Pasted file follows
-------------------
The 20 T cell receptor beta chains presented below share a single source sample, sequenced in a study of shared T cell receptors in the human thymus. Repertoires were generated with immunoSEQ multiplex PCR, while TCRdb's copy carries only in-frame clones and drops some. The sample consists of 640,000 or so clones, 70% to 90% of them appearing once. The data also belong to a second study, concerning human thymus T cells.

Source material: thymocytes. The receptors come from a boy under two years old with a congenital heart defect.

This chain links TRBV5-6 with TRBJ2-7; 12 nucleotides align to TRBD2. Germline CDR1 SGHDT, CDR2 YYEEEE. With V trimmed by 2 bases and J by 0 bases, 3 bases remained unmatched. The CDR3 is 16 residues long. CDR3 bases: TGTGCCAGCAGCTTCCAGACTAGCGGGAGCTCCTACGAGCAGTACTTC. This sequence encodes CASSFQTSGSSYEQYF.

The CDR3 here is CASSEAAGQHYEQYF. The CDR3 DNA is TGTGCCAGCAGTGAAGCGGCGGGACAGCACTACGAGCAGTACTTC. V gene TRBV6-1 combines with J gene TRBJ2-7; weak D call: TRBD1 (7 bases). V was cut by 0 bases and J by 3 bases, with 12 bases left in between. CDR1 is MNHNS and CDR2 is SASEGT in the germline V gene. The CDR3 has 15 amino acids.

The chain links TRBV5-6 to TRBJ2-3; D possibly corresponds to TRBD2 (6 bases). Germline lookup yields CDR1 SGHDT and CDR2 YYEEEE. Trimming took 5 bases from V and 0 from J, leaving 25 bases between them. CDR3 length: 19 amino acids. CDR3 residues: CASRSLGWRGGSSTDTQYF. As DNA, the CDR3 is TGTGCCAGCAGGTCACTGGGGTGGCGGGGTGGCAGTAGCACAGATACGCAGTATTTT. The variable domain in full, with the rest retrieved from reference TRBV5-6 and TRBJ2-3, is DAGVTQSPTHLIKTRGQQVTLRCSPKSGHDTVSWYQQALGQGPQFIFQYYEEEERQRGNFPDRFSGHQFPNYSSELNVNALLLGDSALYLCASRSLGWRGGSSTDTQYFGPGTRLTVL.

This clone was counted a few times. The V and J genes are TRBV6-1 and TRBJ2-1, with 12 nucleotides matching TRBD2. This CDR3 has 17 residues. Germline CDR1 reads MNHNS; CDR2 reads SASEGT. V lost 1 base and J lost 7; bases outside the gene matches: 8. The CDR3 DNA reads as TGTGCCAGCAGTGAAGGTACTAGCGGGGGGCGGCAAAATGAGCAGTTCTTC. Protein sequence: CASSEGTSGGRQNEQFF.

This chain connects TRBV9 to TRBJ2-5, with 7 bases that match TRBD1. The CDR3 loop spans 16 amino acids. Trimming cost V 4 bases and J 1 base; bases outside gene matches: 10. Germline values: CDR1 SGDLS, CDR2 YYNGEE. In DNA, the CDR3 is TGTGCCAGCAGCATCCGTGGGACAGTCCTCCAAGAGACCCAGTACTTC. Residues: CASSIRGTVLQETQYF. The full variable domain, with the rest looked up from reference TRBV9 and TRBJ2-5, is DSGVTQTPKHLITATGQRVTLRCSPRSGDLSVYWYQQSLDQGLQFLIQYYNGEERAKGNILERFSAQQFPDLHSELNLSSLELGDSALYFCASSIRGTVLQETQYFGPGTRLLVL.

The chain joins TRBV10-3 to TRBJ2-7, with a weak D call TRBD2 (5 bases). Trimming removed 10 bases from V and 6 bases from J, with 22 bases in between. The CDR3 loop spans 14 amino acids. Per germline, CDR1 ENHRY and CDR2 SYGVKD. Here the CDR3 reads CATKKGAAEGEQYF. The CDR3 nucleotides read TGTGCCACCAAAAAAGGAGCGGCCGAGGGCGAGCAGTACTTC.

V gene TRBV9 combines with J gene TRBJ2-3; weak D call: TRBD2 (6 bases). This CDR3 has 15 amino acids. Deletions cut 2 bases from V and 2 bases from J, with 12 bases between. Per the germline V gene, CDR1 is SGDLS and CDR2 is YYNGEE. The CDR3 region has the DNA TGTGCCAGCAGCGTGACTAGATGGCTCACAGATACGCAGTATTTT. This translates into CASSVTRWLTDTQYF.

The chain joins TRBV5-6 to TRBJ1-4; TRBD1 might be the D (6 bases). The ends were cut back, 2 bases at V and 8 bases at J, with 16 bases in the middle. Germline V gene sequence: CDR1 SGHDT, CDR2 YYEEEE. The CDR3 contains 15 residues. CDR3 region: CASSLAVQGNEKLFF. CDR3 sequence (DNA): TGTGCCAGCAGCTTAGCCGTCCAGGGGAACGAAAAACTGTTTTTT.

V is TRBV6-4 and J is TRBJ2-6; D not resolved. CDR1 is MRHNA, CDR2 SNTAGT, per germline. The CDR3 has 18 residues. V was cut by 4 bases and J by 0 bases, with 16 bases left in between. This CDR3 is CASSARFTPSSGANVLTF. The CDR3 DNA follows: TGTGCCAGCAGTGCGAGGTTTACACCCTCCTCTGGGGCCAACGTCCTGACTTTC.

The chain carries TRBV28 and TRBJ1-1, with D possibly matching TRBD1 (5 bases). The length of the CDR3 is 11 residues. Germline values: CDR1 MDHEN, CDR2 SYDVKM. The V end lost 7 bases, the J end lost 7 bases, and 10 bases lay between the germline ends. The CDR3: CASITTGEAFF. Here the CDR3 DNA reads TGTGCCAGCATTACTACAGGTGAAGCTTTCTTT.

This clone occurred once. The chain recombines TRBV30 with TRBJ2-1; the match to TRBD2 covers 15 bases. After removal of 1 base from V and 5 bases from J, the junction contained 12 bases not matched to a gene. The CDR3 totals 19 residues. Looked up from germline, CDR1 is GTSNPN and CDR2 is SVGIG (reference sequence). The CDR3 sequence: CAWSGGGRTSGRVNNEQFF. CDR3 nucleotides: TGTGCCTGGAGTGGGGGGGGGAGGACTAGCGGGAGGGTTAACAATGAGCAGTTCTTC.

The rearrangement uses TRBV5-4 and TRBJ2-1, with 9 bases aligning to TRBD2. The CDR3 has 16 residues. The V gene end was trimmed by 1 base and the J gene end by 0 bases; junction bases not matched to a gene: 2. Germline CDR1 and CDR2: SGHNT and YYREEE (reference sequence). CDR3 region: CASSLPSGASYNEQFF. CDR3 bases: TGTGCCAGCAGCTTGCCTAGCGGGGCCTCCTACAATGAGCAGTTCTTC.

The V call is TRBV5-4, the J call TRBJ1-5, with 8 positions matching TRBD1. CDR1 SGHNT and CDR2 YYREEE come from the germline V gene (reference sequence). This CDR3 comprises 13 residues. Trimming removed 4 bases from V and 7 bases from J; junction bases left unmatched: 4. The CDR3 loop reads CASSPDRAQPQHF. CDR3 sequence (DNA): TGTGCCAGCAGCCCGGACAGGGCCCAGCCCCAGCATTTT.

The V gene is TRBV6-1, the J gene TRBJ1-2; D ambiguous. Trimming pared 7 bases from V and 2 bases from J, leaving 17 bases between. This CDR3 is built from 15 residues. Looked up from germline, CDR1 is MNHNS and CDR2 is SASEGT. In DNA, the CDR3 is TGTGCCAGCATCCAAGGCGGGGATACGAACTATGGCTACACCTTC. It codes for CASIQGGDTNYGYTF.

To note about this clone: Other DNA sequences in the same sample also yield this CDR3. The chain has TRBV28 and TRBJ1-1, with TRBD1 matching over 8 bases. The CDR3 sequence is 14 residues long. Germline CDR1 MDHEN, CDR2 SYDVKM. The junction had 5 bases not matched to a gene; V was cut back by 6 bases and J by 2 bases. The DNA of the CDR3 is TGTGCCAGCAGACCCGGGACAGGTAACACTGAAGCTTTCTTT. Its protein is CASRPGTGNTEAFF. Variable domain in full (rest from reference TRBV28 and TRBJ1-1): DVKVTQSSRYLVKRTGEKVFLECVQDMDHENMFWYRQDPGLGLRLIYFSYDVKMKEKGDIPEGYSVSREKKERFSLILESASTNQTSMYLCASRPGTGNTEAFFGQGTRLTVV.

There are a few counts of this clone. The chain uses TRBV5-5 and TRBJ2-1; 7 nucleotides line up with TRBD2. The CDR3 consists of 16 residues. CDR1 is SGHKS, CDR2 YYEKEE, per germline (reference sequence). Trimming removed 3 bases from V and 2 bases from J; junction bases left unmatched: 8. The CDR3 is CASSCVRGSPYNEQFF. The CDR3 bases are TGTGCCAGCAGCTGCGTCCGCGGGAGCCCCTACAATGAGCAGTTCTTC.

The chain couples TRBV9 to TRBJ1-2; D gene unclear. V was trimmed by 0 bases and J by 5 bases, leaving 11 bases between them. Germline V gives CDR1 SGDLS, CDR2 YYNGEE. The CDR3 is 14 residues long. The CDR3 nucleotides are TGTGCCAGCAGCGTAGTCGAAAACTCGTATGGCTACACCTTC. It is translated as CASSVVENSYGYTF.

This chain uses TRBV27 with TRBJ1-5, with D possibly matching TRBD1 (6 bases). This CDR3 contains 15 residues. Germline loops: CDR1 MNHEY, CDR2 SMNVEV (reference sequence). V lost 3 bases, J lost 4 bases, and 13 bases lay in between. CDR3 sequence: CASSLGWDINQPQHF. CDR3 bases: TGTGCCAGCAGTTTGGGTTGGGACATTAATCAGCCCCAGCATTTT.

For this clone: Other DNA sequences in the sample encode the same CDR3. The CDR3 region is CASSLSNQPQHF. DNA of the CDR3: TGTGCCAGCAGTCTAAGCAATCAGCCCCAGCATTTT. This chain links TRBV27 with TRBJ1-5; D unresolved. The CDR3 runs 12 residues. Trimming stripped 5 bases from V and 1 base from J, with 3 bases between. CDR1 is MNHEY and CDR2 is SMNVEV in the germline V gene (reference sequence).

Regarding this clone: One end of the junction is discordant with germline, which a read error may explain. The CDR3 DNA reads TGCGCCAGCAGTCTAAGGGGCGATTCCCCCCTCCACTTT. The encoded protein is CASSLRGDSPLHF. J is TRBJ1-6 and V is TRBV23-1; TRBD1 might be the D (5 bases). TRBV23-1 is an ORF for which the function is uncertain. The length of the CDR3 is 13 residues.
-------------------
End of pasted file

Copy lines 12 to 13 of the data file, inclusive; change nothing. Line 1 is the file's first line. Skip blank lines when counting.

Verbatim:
The chain carries TRBV28 and TRBJ1-1, with D possibly matching TRBD1 (5 bases). The length of the CDR3 is 11 residues. Germline values: CDR1 MDHEN, CDR2 SYDVKM. The V end lost 7 bases, the J end lost 7 bases, and 10 bases lay between the germline ends. The CDR3: CASITTGEAFF. Here the CDR3 DNA reads TGTGCCAGCATTACTACAGGTGAAGCTTTCTTT.

This clone occurred once. The chain recombines TRBV30 with TRBJ2-1; the match to TRBD2 covers 15 bases. After removal of 1 base from V and 5 bases from J, the junction contained 12 bases not matched to a gene. The CDR3 totals 19 residues. Looked up from germline, CDR1 is GTSNPN and CDR2 is SVGIG (reference sequence). The CDR3 sequence: CAWSGGGRTSGRVNNEQFF. CDR3 nucleotides: TGTGCCTGGAGTGGGGGGGGGAGGACTAGCGGGAGGGTTAACAATGAGCAGTTCTTC.